Indicator 3.1: "Accepting attitudes towards those living with HIV - Composite of 4 components"


The percent of respondents expressing accepting attitudes towards people with HIV.

Measurement Tools

UNAIDS general population survey; DHS AIDS Module; FHI BSS (adult); FHI BSS (youth); MICS (UNICEF).

What It Measures

This is an indicator based on answers to a series of hypothetical questions about men and women with HIV. It reflects what people are prepared to say they feel or would do when confronted with various situations involving people living with HIV.

How to Measure It

Respondents in a general population survey are asked a series of questions about people with HIV, as follows:

If a member of your family became sick with the AIDS virus, would you be willing to care for him or her in your household?
If you knew that a shopkeeper or food seller had the AIDS virus, would you buy fresh vegetables from them?
If a female teacher has the AIDS virus but is not sick, should she be allowed to continue teaching in school?
If a member of your family became infected with the AIDS virus, would you want it to remain a secret?
Only a respondent who reports an accepting or supportive attitude on all four of these questions enters the numerator. The denominator is all people surveyed.

Strengths and Limitations

Methodologically, this is a relatively easy way to construct an indicator of attitudes to people with HIV. A low score on the indicator is a fairly sound indication of high levels of stigma, and for that reason alone it is worth measuring.

There are, however, difficulties in interpreting indicators based on hypothetical questions, and a high score on the indicator is harder to understand. It could mean there is little real stigma attached to HIV. Or it could mean that people know they should not discriminate, and therefore report accepting attitudes. This may not change their behaviour, which may continue to be discriminatory towards people with HIV. Changes in the indicator could therefore reflect a reduction in stigma or simply a growing awareness that it is not nice to own up to one's prejudices. That in itself may, however, constitute the first step in programme success. High scores may also reflect the respondent's limited personal experience with someone who is HIV-infected.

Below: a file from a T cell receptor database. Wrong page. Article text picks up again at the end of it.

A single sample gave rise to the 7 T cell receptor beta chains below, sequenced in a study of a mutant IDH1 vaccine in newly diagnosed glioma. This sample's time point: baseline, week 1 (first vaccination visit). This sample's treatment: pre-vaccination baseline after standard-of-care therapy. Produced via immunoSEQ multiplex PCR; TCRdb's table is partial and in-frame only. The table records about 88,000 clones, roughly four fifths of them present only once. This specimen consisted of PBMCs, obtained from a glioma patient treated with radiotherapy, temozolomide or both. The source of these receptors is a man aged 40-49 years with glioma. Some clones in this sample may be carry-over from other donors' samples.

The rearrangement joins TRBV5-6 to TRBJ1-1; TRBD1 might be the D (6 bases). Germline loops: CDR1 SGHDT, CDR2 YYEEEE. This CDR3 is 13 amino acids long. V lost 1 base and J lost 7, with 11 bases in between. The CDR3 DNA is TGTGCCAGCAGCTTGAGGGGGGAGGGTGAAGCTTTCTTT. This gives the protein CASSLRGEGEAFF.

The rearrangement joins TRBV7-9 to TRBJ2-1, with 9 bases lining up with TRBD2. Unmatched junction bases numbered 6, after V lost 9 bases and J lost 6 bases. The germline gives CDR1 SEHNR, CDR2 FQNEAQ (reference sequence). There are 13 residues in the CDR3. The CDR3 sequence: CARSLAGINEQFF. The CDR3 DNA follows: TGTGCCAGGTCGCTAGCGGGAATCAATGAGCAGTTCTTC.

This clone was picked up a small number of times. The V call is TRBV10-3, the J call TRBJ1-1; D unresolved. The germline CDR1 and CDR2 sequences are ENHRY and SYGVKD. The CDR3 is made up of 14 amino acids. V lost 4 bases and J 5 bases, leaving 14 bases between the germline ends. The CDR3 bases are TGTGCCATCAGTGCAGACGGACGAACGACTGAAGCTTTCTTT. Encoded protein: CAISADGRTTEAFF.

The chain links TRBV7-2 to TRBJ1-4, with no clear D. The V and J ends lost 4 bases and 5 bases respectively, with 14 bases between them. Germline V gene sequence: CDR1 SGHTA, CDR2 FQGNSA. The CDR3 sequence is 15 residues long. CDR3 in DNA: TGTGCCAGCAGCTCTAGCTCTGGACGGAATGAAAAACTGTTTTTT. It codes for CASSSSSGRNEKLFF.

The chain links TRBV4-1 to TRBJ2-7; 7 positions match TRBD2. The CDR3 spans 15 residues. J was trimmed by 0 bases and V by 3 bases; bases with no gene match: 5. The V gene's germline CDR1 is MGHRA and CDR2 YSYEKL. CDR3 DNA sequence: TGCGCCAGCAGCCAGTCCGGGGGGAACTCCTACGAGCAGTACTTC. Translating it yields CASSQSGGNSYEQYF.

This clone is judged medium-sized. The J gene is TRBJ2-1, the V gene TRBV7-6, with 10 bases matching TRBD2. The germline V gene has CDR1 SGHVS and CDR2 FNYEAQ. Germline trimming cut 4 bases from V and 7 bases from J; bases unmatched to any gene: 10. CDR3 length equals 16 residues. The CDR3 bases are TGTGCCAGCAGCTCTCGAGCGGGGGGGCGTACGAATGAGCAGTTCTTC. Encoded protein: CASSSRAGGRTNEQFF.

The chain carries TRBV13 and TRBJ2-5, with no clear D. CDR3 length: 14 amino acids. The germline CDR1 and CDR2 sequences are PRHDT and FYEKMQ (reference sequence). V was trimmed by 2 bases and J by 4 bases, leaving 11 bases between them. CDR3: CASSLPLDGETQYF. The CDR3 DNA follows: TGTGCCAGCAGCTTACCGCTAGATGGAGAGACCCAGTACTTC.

The proposed indicator is similar to an earlier measure developed by WHO, but questions have been changed following field testing to better reflect situations in which people with HIV actually suffer from stigma. Field tests revealed that responses are greatly affected by the exact wording of the indicator. When the gender of the teacher was not specified, for example, one country registered very high levels of "discriminatory" attitudes on that question, for example. Further investigation showed that the negative attitudes were related to recent news reports of male teachers infecting female pupils with HIV.

The earlier WHO indicator has been little used, calling into question the utility of this measure. It is possible that it was little used because so little programming effort to date has gone in to reducing stigma surrounding HIV in most countries. As the power of stigma to obstruct prevention and care efforts becomes ever clearer, however, it is likely that more national AIDS programmes will turn their attention to this area. It is expected, therefore, that use of this indicator will increase.

It has been suggested that this indicator be used to measure differences in discrimination or stigma by gender. Although some research suggests that women are more likely than men to be treated and viewed harshly if they have HIV or AIDS, other recent surveys have shown little difference in response to gender specific questions about stigma and discrimination.